North Carolina

First named storm is churning in Atlantic before hurricane season has started

A below-average hurricane season? A look at the names, early predictions for 2019

The 2019 Atlantic hurricane season runs June 1 through Nov. 30. Here's a look at the season's early predictions — and what this year's storms will be named.
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The 2019 Atlantic hurricane season runs June 1 through Nov. 30. Here's a look at the season's early predictions — and what this year's storms will be named.

Hurricane season doesn’t start until June 1 for the East Coast, but a system taking shape in the Atlantic on Monday has turned into the year’s first subtropical storm , according to the National Hurricane Center.

Subtropical Storm Andrea was confirmed by an Air Force Reserve hurricane reconnaissance plane that was looking at an area of showers and thunderstorms southwest of Bermuda, the National Weather Service’s Hurricane Center tweeted.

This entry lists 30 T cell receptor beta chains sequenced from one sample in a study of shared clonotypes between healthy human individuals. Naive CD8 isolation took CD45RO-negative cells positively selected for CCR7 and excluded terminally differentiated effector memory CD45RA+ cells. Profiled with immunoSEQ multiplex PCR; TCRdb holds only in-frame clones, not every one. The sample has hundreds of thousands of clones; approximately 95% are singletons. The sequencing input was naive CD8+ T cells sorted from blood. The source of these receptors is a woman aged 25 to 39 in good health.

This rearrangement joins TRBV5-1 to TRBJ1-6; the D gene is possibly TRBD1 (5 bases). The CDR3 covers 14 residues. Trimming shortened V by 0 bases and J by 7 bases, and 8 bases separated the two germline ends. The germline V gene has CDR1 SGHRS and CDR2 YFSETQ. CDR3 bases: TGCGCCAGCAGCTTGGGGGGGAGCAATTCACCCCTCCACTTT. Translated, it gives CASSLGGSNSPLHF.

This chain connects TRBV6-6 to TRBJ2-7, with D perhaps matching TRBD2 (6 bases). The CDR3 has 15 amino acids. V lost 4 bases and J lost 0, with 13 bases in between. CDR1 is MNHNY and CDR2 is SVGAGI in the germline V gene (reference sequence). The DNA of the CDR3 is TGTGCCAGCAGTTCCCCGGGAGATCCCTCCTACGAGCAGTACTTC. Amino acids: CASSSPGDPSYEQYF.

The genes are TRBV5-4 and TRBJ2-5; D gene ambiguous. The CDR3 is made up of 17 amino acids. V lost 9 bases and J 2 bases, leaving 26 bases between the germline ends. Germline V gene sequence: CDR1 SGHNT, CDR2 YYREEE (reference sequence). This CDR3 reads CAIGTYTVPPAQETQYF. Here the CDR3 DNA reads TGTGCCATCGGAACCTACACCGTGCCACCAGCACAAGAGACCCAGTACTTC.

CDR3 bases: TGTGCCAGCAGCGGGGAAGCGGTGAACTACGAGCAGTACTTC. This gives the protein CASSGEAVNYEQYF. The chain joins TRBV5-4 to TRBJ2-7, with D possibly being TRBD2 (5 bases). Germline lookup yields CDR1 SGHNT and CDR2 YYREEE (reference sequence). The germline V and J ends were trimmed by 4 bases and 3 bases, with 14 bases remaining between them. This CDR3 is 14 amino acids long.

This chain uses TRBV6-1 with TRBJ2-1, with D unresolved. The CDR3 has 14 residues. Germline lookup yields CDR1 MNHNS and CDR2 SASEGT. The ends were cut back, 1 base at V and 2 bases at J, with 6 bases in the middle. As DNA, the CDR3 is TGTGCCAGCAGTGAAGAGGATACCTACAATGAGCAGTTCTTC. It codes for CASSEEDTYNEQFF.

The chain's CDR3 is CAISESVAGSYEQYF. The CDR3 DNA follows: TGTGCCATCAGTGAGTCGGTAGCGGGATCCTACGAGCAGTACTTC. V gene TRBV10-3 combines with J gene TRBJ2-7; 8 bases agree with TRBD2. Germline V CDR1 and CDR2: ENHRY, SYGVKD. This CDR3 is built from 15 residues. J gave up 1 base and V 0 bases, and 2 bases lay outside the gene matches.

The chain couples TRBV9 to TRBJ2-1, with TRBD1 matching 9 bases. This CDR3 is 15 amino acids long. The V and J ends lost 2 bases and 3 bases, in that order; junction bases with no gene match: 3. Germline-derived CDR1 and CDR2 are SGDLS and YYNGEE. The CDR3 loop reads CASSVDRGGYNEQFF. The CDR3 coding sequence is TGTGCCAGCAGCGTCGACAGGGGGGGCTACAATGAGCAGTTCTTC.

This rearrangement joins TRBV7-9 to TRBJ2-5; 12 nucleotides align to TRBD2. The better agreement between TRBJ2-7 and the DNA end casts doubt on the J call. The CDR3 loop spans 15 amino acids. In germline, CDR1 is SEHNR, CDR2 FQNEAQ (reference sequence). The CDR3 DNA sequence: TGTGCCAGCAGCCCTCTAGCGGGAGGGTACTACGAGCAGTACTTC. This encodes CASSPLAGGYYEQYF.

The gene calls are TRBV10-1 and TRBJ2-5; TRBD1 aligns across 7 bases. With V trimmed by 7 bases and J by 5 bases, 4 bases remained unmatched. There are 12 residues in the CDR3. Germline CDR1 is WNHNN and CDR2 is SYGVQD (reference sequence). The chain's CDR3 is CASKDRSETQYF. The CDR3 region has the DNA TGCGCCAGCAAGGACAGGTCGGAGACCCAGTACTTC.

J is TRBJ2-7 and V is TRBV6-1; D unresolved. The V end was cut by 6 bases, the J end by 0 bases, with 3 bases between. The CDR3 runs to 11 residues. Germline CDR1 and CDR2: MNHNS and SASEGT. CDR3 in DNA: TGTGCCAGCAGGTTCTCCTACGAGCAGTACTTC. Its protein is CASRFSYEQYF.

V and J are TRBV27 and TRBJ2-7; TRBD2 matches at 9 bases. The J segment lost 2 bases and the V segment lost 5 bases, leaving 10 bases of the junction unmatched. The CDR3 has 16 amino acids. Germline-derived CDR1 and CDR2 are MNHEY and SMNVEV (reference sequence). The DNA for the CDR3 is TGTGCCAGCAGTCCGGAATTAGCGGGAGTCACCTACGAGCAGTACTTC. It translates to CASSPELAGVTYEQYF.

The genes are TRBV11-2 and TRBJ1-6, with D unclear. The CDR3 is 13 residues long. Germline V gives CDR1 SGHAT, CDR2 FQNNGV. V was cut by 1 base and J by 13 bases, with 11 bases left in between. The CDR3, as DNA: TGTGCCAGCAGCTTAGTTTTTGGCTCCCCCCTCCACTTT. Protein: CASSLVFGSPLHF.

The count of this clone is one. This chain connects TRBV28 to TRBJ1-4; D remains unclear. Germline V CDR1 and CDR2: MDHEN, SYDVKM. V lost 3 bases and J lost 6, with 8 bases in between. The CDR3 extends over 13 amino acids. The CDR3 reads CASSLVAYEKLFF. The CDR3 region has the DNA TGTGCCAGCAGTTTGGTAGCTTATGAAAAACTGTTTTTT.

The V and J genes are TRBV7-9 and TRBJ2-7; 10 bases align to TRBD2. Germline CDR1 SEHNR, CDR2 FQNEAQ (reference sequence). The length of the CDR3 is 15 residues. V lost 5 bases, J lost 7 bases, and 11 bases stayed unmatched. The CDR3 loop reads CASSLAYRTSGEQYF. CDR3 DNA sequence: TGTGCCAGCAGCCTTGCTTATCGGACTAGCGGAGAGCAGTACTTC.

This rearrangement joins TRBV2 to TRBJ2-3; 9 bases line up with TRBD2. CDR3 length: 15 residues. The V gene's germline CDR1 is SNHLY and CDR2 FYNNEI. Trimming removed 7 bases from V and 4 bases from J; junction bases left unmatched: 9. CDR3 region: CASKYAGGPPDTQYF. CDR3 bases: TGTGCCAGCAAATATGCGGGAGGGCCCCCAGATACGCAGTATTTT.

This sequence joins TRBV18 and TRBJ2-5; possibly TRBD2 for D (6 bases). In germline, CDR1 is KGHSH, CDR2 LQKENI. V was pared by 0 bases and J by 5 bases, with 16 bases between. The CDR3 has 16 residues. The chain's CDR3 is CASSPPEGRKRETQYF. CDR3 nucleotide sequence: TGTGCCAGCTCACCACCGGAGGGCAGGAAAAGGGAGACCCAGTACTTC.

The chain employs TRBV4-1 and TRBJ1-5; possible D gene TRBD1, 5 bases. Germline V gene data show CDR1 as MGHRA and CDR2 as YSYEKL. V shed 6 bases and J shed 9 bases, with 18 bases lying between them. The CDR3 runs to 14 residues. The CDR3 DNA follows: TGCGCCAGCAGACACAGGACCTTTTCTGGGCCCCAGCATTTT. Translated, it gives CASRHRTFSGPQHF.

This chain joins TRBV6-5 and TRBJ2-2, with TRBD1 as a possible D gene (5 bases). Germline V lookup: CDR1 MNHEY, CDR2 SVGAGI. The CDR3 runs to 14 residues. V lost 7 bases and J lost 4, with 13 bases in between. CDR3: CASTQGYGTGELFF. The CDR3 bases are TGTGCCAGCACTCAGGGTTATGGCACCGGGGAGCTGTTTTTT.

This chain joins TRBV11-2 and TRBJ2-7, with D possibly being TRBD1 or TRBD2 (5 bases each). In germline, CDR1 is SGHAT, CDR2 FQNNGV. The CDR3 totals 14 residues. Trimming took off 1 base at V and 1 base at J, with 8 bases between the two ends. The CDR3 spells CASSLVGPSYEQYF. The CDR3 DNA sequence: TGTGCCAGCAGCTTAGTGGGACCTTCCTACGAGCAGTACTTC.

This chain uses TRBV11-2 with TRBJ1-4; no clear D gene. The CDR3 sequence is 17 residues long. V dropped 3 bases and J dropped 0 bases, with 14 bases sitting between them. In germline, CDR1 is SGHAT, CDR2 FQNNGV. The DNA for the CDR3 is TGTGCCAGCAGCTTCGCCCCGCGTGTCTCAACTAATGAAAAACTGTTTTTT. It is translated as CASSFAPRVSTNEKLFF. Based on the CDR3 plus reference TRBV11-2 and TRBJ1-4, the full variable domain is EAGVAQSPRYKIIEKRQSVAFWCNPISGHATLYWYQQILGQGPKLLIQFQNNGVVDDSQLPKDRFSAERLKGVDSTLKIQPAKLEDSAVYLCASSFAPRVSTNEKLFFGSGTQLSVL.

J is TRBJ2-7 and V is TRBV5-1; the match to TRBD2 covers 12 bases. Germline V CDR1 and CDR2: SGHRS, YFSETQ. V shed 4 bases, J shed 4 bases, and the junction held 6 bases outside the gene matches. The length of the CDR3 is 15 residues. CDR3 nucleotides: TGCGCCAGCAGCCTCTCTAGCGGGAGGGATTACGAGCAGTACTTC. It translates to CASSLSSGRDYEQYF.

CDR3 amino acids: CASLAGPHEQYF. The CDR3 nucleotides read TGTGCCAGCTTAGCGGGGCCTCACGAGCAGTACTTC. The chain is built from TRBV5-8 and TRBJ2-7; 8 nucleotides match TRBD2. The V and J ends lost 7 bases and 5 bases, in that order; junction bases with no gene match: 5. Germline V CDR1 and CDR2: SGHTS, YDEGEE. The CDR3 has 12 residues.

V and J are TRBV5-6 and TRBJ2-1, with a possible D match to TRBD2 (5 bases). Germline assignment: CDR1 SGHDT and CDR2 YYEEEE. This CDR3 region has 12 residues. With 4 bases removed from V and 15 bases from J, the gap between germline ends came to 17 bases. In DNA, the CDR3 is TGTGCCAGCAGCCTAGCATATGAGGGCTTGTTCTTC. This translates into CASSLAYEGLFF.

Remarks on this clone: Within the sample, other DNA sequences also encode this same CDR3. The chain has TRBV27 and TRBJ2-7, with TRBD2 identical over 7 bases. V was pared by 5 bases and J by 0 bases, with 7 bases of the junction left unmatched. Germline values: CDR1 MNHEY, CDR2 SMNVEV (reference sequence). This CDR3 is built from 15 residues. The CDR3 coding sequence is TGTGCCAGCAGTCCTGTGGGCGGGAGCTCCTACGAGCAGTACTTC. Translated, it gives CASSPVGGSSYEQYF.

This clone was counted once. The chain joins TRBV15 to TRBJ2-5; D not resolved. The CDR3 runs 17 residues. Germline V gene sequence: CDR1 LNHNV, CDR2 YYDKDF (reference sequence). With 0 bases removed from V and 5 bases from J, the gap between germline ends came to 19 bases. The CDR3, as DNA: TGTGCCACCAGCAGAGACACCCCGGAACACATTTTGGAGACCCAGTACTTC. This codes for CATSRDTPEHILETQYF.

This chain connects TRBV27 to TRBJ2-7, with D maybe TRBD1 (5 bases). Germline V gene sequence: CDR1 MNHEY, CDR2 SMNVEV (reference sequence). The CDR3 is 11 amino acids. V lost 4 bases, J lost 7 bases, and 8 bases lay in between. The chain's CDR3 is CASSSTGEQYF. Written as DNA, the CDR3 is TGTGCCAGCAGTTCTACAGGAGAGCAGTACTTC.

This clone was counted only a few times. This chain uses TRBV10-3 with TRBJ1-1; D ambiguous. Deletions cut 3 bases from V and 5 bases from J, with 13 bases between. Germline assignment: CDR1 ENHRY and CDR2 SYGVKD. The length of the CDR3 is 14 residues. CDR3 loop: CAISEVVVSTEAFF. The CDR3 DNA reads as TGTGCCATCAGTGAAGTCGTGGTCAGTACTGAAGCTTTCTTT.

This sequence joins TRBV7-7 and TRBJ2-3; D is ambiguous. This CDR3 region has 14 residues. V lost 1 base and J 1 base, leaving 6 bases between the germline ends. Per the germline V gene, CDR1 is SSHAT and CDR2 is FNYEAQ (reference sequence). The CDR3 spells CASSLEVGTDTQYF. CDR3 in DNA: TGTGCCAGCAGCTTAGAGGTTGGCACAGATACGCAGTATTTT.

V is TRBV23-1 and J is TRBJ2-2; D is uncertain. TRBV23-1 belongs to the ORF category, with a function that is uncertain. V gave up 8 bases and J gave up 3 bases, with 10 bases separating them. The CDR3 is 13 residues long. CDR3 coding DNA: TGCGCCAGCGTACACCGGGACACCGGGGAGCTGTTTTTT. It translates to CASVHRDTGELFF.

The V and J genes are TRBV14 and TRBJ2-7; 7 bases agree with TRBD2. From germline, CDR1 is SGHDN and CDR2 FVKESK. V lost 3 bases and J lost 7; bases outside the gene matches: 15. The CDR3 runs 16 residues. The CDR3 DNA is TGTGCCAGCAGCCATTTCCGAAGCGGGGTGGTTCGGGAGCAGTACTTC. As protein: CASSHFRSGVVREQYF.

The system that was located “several hundred miles southwest of Bermuda” at 6 p.m. has developed a “well-defined center” the National Weather Service said.

Maximum sustained winds of 40 mph that extend outward up to 70 miles have been recorded in the storm, according to the National Hurricane Center.

Although the system has turned into a subtropical storm, it probably won’t last for long, the National Hurricane Center said. “Conditions are forecast to become unfavorable for further development by late Tuesday, and the disturbance is expected to merge with a cold front on Wednesday.”

The storm is expected to stay in the Atlantic Ocean, where it will weaken on Tuesday before dissipating on Wednesday, the National Hurricane Center said. There are no watches or warnings in effect.

The Atlantic hurricane season runs June 1 through Nov. 30.

Harrison County EMA director Rupert Lacy goes through a list of items you need to prepare for a hurricane, including a few things you may not have thought of.

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Charles Duncan covers what’s happening right now across North and South Carolina, from breaking news to fun or interesting stories from across the region. He holds degrees from N.C. State University and Duke and lives two blocks from the ocean in Myrtle Beach.

Noah Feit is a Real Time reporter with The State and McClatchy Carolinas Regional Team. The award-winning journalist has worked for multiple newspapers since starting his career in 1999.

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